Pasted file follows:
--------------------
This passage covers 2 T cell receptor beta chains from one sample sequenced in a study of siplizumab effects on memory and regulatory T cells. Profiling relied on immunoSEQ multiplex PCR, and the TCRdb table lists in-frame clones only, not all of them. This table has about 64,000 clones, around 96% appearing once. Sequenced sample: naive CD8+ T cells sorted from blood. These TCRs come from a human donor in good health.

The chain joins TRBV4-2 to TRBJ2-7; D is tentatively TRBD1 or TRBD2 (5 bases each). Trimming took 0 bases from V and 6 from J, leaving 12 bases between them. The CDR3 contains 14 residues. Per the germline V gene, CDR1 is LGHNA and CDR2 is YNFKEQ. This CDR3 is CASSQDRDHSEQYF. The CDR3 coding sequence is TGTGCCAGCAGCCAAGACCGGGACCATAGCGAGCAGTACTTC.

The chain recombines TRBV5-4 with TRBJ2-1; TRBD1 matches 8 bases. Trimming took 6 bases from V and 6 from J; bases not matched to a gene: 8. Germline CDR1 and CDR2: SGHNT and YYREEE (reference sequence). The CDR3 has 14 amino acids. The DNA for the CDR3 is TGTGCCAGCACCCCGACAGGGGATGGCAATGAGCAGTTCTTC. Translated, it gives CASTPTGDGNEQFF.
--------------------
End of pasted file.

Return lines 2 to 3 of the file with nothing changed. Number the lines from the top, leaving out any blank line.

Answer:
The chain joins TRBV4-2 to TRBJ2-7; D is tentatively TRBD1 or TRBD2 (5 bases each). Trimming took 0 bases from V and 6 from J, leaving 12 bases between them. The CDR3 contains 14 residues. Per the germline V gene, CDR1 is LGHNA and CDR2 is YNFKEQ. This CDR3 is CASSQDRDHSEQYF. The CDR3 coding sequence is TGTGCCAGCAGCCAAGACCGGGACCATAGCGAGCAGTACTTC.

The chain recombines TRBV5-4 with TRBJ2-1; TRBD1 matches 8 bases. Trimming took 6 bases from V and 6 from J; bases not matched to a gene: 8. Germline CDR1 and CDR2: SGHNT and YYREEE (reference sequence). The CDR3 has 14 amino acids. The DNA for the CDR3 is TGTGCCAGCACCCCGACAGGGGATGGCAATGAGCAGTTCTTC. Translated, it gives CASTPTGDGNEQFF.